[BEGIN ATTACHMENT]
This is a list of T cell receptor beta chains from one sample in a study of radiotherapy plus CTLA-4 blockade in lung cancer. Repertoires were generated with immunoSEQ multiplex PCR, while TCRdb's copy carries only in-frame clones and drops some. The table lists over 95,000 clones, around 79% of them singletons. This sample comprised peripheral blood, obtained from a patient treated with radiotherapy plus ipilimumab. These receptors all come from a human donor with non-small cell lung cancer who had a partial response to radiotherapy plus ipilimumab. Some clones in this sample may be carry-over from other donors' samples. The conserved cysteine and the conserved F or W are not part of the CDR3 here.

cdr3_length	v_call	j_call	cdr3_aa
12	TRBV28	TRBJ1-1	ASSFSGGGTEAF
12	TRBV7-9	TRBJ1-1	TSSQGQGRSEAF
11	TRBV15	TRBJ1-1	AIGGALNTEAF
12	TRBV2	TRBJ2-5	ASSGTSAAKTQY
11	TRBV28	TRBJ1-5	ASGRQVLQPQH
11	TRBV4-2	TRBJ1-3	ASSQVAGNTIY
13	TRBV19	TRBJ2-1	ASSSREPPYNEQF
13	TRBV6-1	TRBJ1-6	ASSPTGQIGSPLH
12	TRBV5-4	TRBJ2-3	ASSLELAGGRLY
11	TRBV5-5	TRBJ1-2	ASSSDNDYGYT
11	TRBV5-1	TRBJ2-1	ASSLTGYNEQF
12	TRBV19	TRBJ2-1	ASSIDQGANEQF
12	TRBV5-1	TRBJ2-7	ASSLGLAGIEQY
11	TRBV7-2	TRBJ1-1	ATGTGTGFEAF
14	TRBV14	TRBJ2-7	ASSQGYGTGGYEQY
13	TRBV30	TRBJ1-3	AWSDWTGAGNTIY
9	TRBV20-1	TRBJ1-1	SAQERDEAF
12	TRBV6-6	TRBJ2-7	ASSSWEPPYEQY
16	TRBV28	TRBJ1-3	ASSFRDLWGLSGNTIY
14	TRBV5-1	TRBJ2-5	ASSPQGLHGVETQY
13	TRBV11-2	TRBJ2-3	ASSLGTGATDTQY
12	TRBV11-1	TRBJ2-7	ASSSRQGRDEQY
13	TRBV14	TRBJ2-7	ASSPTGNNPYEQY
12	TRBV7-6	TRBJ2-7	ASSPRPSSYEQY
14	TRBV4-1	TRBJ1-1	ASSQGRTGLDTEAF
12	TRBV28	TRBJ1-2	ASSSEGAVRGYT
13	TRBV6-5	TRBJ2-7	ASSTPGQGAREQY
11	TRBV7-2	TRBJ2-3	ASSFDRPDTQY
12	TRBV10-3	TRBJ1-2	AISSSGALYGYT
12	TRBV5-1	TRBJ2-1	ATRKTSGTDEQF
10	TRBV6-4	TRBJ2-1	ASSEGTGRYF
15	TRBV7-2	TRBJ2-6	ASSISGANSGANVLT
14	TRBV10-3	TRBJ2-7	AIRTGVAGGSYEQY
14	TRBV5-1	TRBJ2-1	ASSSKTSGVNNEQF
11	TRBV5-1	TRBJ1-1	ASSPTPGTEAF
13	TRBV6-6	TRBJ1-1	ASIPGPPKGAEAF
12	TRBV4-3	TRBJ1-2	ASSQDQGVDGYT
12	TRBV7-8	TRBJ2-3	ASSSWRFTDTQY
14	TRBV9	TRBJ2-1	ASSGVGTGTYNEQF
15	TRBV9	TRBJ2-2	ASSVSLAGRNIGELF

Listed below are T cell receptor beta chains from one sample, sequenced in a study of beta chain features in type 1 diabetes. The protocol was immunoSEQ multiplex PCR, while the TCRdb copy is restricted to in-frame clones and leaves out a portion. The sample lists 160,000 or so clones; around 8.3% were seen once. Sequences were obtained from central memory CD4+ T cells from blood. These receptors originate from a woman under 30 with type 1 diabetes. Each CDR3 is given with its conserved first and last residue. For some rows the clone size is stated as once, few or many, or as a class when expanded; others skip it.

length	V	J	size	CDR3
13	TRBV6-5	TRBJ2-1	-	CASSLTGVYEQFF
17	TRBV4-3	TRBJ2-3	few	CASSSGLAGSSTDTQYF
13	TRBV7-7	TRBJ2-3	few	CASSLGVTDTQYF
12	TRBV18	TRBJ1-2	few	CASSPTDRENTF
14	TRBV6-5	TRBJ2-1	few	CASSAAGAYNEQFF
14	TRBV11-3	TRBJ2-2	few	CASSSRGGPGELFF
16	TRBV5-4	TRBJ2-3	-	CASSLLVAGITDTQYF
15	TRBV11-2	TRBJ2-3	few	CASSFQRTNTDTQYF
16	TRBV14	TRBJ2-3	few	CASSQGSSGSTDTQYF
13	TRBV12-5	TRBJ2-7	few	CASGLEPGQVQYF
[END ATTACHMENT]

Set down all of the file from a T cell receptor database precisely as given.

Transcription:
This is a list of T cell receptor beta chains from one sample in a study of radiotherapy plus CTLA-4 blockade in lung cancer. Repertoires were generated with immunoSEQ multiplex PCR, while TCRdb's copy carries only in-frame clones and drops some. The table lists over 95,000 clones, around 79% of them singletons. This sample comprised peripheral blood, obtained from a patient treated with radiotherapy plus ipilimumab. These receptors all come from a human donor with non-small cell lung cancer who had a partial response to radiotherapy plus ipilimumab. Some clones in this sample may be carry-over from other donors' samples. The conserved cysteine and the conserved F or W are not part of the CDR3 here.

cdr3_length	v_call	j_call	cdr3_aa
12	TRBV28	TRBJ1-1	ASSFSGGGTEAF
12	TRBV7-9	TRBJ1-1	TSSQGQGRSEAF
11	TRBV15	TRBJ1-1	AIGGALNTEAF
12	TRBV2	TRBJ2-5	ASSGTSAAKTQY
11	TRBV28	TRBJ1-5	ASGRQVLQPQH
11	TRBV4-2	TRBJ1-3	ASSQVAGNTIY
13	TRBV19	TRBJ2-1	ASSSREPPYNEQF
13	TRBV6-1	TRBJ1-6	ASSPTGQIGSPLH
12	TRBV5-4	TRBJ2-3	ASSLELAGGRLY
11	TRBV5-5	TRBJ1-2	ASSSDNDYGYT
11	TRBV5-1	TRBJ2-1	ASSLTGYNEQF
12	TRBV19	TRBJ2-1	ASSIDQGANEQF
12	TRBV5-1	TRBJ2-7	ASSLGLAGIEQY
11	TRBV7-2	TRBJ1-1	ATGTGTGFEAF
14	TRBV14	TRBJ2-7	ASSQGYGTGGYEQY
13	TRBV30	TRBJ1-3	AWSDWTGAGNTIY
9	TRBV20-1	TRBJ1-1	SAQERDEAF
12	TRBV6-6	TRBJ2-7	ASSSWEPPYEQY
16	TRBV28	TRBJ1-3	ASSFRDLWGLSGNTIY
14	TRBV5-1	TRBJ2-5	ASSPQGLHGVETQY
13	TRBV11-2	TRBJ2-3	ASSLGTGATDTQY
12	TRBV11-1	TRBJ2-7	ASSSRQGRDEQY
13	TRBV14	TRBJ2-7	ASSPTGNNPYEQY
12	TRBV7-6	TRBJ2-7	ASSPRPSSYEQY
14	TRBV4-1	TRBJ1-1	ASSQGRTGLDTEAF
12	TRBV28	TRBJ1-2	ASSSEGAVRGYT
13	TRBV6-5	TRBJ2-7	ASSTPGQGAREQY
11	TRBV7-2	TRBJ2-3	ASSFDRPDTQY
12	TRBV10-3	TRBJ1-2	AISSSGALYGYT
12	TRBV5-1	TRBJ2-1	ATRKTSGTDEQF
10	TRBV6-4	TRBJ2-1	ASSEGTGRYF
15	TRBV7-2	TRBJ2-6	ASSISGANSGANVLT
14	TRBV10-3	TRBJ2-7	AIRTGVAGGSYEQY
14	TRBV5-1	TRBJ2-1	ASSSKTSGVNNEQF
11	TRBV5-1	TRBJ1-1	ASSPTPGTEAF
13	TRBV6-6	TRBJ1-1	ASIPGPPKGAEAF
12	TRBV4-3	TRBJ1-2	ASSQDQGVDGYT
12	TRBV7-8	TRBJ2-3	ASSSWRFTDTQY
14	TRBV9	TRBJ2-1	ASSGVGTGTYNEQF
15	TRBV9	TRBJ2-2	ASSVSLAGRNIGELF

Listed below are T cell receptor beta chains from one sample, sequenced in a study of beta chain features in type 1 diabetes. The protocol was immunoSEQ multiplex PCR, while the TCRdb copy is restricted to in-frame clones and leaves out a portion. The sample lists 160,000 or so clones; around 8.3% were seen once. Sequences were obtained from central memory CD4+ T cells from blood. These receptors originate from a woman under 30 with type 1 diabetes. Each CDR3 is given with its conserved first and last residue. For some rows the clone size is stated as once, few or many, or as a class when expanded; others skip it.

length	V	J	size	CDR3
13	TRBV6-5	TRBJ2-1	-	CASSLTGVYEQFF
17	TRBV4-3	TRBJ2-3	few	CASSSGLAGSSTDTQYF
13	TRBV7-7	TRBJ2-3	few	CASSLGVTDTQYF
12	TRBV18	TRBJ1-2	few	CASSPTDRENTF
14	TRBV6-5	TRBJ2-1	few	CASSAAGAYNEQFF
14	TRBV11-3	TRBJ2-2	few	CASSSRGGPGELFF
16	TRBV5-4	TRBJ2-3	-	CASSLLVAGITDTQYF
15	TRBV11-2	TRBJ2-3	few	CASSFQRTNTDTQYF
16	TRBV14	TRBJ2-3	few	CASSQGSSGSTDTQYF
13	TRBV12-5	TRBJ2-7	few	CASGLEPGQVQYF